I’ve always enjoyed Greek, Roman and Norse mythologies even as a child. Probably in part because I love superheroes and as far as history is concerned these Gods were perhaps some of the earliest “superhero” literature recorded. Another passion of mine is puzzle games. And no game has done it better since the 8-bit NES than Shadowgate. Now wouldn’t it be cool if we could mix both those things? How about settling for the developers of Shadowgate making a first-person adventure game set in ancient Greece? This is our review of Zojoi‘s Argonus And The Gods Of Stone for PC.
Intriguing Adventure Awaits
Argonus And The Gods Of Stone (“Argonus”) is a first-person “storytelling” adventure game. You play as Argonus, a historian, cartographer, and Argonaut. The story starts in an all too familiar way. You awake and find yourself lost on strange shores. You were a passenger on the Argo, the famed ship of hero Jason and his Argonauts. The ship had been pulled onto large rocks, all directed by following a legendary siren’s song. You discover you’re the only survivor on this strange island that has suffered a strange calamity. You either make a deal with a goddess to stop the calamity that has forsaken this island in exchange for safe passage home or succumb to the inhabitants’ fate.
“Argonus” is a lonely and fascinating first-person “story-telling” adventure game. It’s less about solving puzzles and more about unraveling the island’s mysteries and appeasing the Greek Gods. There is no text, per se, to read in this adventure game. Everything is told in voice-overs most of which is narrated, quite elegantly, by Betsy Brantley (Princess Bride, Who Framed Roger Rabbit?).
You play the game in a “semi-open world”. It allows you to move freely between areas you’ve unlocked but you can’t leave the game’s “beaten paths”. Some areas are blocked and unreachable until you solve the puzzles to unlock that area. Puzzles take the form of searching the island for clues and items you can pick-up. Then use said items to interact with other items that yield different results.
Simple Control, All About The Story
The developers kept the controls and UI pretty simplistic, and for the most part effective. When roaming for the next objective, or way to move the story forward, the developers used an open circle system to denote an item of interest. Some of these require that you approach from the correct angle but for the most part are quite effective.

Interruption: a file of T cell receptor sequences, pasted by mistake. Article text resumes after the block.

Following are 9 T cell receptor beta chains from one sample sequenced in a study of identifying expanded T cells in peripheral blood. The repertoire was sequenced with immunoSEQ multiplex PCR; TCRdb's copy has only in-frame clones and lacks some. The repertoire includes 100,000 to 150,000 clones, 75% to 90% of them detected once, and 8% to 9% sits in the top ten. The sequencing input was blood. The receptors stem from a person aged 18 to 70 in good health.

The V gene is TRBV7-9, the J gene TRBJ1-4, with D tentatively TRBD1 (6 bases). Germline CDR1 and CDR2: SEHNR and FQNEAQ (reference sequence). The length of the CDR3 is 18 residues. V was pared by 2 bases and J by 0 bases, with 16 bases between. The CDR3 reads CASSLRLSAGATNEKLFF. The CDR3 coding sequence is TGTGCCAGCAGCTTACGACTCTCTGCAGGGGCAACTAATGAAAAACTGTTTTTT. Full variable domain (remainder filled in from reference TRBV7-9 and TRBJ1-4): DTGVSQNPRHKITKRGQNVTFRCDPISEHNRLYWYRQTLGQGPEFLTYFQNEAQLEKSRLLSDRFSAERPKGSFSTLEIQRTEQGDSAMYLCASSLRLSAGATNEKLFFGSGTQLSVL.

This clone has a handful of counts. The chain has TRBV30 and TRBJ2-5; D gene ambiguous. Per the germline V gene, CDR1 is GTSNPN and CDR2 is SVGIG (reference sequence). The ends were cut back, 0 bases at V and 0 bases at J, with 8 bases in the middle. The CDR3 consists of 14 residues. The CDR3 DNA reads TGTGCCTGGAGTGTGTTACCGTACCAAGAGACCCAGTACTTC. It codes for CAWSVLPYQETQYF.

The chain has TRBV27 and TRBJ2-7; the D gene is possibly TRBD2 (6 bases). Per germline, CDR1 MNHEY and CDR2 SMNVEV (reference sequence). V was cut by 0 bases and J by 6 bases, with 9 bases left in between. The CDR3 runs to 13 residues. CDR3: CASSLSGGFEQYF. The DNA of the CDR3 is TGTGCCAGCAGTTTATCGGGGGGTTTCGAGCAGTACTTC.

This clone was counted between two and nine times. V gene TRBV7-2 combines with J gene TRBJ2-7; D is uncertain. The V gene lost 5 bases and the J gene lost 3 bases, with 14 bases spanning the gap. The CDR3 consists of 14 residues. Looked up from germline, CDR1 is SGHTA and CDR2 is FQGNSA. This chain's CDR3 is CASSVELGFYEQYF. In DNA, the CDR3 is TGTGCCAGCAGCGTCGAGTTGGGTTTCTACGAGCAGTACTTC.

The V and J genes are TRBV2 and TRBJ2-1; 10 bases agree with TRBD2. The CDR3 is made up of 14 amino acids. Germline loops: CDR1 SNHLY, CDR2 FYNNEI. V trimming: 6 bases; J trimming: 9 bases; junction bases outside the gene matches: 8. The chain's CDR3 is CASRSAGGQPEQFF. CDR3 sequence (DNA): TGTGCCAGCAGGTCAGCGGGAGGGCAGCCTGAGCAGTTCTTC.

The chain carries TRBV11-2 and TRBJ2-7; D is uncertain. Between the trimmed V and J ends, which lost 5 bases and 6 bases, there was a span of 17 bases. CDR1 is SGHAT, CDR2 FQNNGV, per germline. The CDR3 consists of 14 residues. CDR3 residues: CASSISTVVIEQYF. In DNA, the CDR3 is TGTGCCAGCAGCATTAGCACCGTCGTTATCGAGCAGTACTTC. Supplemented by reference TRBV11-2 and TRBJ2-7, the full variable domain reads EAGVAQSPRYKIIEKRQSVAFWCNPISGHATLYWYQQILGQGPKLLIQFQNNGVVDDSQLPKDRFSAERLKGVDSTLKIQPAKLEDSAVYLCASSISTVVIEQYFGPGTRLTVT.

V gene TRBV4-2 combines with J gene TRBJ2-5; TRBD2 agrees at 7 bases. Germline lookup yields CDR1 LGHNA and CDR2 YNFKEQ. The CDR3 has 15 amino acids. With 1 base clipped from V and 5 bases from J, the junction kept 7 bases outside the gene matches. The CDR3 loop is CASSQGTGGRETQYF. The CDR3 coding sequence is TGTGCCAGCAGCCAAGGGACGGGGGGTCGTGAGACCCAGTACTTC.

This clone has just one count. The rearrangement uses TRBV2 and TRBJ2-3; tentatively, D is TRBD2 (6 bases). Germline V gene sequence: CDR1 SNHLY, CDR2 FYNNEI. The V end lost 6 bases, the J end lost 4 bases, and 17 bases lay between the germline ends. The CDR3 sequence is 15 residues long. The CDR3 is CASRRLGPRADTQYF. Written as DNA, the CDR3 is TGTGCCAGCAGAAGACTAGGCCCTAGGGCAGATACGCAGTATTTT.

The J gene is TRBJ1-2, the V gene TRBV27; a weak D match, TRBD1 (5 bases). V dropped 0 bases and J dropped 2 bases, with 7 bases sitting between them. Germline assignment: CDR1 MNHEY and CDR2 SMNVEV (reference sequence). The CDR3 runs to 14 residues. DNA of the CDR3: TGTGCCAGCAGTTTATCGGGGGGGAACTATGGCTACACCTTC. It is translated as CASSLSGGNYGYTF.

An open circle bordered by yellow is an item worth examining. Lots of times these items result in a piece of entertaining information or story background. If a yellow hand shows up it means you can take the item or interact with it. The only quibble here is a lot of times you need to move in closer to an item that has an open circle on it to get the yellow hand to show up. I made this mistake early on, assuming an item was just an “examine”, which caused some unexpected backtracking.
You can use an item from your satchel wherever an empty hand reticule appears. The biggest challenge is finding the correct item. Place the correct item over the empty hand and if it’s a match the circle swells, success!
To help in all the back-tracking you’ll be doing there is a map and a run key. The run key helps a lot as you can really truck through fairways.
A Story Worth Telling
There is a cool map/journal feature in “Argonus”. Circles of interest are placed on your map after you complete that area’s objectives. Clicking on them unfolds an awesome story segment that appears via hand drawings whereby segments are unveiled by fading in. All of these are nicely accompanied by subtitles and voice-overs by your character who is chronicling the event.
The mythological events that unfold during the game are special as you please many Gods, see many mythological creatures, e.g. Harpies, and embark on item finds that do Greek mythology justice.
Compare To: Older adventure games, kind of like Myst (without the complex puzzles)
Note: This game was reviewed with a Steam PC code from PR.